A group of history buffs was meeting in Gatineau, Que., Saturday to explore the city's old industrial buildings as well as to discuss plans to preserve one of the area's most prominent industrial sites.


Outaouais Historical Society president Michel Prevost, pictured in front of the former E.B. Eddy mill, hopes to preserve the building, built in the 1880s, as an industrial museum. ((CBC))

The Outaouais Historical Society is trying to preserve the former E.B. Eddy mill as an industrial museum. The pulp and paper company built the mill, nestled on the banks of the Ottawa River, in the late 1880s.

Michel Prévost, president of the Outaouais Historical Society, was successful in getting the Quebec government to step in and protect the buildings from demolition.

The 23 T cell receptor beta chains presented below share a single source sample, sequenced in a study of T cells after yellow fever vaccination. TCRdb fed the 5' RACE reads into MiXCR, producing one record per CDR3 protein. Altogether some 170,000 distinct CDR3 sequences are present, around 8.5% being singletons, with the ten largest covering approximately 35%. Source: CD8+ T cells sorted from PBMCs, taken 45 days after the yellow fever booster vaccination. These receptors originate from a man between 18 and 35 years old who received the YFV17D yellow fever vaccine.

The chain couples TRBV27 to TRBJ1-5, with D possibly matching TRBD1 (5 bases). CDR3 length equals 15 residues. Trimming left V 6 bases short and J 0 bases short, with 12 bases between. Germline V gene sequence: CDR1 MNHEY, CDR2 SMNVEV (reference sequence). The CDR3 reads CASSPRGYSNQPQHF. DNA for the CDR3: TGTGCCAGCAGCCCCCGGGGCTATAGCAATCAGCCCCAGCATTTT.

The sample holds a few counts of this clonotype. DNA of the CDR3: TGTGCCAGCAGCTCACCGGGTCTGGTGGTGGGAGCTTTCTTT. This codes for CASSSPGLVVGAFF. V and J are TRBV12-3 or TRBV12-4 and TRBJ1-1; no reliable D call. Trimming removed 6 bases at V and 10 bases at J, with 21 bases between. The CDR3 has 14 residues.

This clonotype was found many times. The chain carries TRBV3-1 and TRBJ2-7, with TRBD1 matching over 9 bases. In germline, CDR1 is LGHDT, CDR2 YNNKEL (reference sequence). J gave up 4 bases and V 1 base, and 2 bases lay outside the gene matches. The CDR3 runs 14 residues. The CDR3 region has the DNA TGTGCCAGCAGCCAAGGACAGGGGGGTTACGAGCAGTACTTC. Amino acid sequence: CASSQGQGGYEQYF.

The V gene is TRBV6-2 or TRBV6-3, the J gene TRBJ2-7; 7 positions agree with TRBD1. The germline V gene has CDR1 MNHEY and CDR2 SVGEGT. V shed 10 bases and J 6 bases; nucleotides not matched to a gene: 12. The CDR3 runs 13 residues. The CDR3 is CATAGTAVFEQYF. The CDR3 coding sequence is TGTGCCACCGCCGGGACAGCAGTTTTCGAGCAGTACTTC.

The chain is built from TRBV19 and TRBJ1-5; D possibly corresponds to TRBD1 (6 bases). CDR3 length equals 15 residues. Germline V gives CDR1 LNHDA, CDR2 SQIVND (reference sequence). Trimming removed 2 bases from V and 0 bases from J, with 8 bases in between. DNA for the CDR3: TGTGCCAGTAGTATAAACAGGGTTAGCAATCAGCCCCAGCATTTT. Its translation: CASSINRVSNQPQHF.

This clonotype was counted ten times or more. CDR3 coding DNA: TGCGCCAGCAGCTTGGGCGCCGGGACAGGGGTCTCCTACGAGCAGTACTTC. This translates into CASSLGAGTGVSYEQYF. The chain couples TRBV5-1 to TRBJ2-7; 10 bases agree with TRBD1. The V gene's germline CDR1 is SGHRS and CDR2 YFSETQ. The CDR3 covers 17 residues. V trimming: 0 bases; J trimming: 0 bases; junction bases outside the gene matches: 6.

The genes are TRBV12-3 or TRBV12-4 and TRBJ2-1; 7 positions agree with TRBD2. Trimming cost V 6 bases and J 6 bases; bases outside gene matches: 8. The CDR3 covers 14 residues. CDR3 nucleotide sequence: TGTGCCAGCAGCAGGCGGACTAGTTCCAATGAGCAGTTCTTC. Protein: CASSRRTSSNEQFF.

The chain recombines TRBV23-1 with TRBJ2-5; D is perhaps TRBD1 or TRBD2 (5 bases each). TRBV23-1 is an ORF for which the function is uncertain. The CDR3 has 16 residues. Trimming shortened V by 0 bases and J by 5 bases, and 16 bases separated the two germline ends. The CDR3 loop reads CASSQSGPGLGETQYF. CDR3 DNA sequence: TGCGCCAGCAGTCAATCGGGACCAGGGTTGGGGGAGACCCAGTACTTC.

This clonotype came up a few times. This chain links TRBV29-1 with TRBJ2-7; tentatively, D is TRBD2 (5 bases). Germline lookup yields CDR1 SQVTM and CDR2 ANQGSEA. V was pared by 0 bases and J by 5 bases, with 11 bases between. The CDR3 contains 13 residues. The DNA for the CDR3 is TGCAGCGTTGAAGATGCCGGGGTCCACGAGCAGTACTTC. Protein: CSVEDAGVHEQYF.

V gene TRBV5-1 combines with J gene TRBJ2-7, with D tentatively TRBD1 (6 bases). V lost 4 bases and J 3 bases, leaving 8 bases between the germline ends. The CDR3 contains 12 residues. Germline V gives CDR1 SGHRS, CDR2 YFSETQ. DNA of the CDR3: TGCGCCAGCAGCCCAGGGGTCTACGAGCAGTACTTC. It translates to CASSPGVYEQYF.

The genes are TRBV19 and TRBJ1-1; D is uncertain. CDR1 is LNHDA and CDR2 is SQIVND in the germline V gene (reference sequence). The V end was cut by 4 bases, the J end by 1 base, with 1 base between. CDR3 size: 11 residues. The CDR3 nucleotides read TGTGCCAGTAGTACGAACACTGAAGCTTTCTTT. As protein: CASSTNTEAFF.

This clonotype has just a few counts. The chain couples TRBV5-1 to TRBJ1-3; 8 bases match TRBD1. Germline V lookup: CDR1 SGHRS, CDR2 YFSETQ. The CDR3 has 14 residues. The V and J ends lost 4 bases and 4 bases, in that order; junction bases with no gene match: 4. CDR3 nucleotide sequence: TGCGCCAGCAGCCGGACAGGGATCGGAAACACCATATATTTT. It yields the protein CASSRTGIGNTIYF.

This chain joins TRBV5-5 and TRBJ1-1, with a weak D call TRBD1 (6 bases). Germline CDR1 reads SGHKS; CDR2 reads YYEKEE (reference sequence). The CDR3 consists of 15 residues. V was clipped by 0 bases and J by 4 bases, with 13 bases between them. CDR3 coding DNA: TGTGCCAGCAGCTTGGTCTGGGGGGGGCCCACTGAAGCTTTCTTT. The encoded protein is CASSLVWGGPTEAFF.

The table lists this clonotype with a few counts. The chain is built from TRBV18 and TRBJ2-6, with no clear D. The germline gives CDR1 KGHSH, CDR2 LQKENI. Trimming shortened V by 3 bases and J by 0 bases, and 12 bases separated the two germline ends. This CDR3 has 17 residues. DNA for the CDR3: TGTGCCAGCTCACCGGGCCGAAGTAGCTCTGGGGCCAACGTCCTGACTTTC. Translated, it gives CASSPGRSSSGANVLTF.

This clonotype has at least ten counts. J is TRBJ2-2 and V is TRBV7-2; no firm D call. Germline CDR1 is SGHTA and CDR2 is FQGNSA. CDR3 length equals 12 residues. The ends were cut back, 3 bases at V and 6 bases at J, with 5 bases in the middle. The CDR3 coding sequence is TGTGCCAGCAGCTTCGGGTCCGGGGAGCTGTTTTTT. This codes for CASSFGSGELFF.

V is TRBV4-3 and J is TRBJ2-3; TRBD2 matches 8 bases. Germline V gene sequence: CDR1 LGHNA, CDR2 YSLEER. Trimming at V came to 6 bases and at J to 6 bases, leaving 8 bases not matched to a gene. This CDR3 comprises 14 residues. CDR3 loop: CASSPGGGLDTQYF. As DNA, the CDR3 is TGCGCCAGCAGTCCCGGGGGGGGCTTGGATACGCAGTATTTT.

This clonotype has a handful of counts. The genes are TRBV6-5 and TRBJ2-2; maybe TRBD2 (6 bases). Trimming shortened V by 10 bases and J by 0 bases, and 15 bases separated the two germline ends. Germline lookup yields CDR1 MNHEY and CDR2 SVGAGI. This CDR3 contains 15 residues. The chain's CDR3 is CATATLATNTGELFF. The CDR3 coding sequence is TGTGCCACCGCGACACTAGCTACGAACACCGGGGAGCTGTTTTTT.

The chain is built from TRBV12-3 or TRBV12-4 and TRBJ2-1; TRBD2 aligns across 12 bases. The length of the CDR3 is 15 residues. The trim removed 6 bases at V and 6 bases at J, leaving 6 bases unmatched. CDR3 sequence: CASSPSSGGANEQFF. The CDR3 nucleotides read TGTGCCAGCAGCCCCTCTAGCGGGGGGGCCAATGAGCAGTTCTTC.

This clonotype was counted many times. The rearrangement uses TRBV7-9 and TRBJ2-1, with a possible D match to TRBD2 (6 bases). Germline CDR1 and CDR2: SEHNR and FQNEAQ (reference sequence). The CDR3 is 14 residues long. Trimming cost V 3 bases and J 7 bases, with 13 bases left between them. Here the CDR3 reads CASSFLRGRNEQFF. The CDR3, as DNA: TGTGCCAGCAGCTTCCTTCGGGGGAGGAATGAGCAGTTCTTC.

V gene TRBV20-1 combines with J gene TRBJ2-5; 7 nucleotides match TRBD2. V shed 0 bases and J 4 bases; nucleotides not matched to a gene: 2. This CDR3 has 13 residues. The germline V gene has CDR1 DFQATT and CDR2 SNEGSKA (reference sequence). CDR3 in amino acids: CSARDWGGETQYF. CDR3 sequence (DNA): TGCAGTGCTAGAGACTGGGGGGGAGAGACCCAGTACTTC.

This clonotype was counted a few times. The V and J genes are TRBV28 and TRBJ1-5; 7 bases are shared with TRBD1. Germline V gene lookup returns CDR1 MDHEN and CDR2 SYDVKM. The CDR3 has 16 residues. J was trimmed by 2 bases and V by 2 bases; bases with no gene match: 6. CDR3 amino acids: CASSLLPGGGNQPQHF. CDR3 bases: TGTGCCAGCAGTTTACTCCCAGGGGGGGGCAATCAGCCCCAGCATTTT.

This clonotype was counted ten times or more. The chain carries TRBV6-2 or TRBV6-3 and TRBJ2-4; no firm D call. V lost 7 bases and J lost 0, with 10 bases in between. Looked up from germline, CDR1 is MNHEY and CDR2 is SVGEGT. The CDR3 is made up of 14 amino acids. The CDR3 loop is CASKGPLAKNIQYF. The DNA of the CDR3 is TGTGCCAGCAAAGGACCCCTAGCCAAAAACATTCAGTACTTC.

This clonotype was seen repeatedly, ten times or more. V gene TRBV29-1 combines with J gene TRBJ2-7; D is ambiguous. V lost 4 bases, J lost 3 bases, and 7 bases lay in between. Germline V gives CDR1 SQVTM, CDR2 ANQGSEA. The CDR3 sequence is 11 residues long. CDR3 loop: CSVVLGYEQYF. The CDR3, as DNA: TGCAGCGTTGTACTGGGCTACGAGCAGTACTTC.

But Prévost said it's hard to hold onto industrial buildings, as people are more eager to protect historical homes than old paper mills.

Prévost hopes the 50 people at the conference talk about ideas for the vacant E.B. Eddy building — be it a museum or another use.

"We cannot study the history of the Outaouais or the national capital area without all the wood [and] the lumber industries," he told CBC News.

Prévost said there is no evidence left that Hull was once the biggest producer of matches in the world. He does not want to see the same happen to its lumber history.

But Lise Noël, an archivist from Montreal, said it's not only the bricks and mortar that should be preserved. She also wants to see the machines, tools and the manufacturing processes preserved.

"The tools and techniques of the work inside [should be] preserved also," she said.

The E.B. Eddy company was taken over by Domtar in 1998.

With reporting by CBC's Kate Porter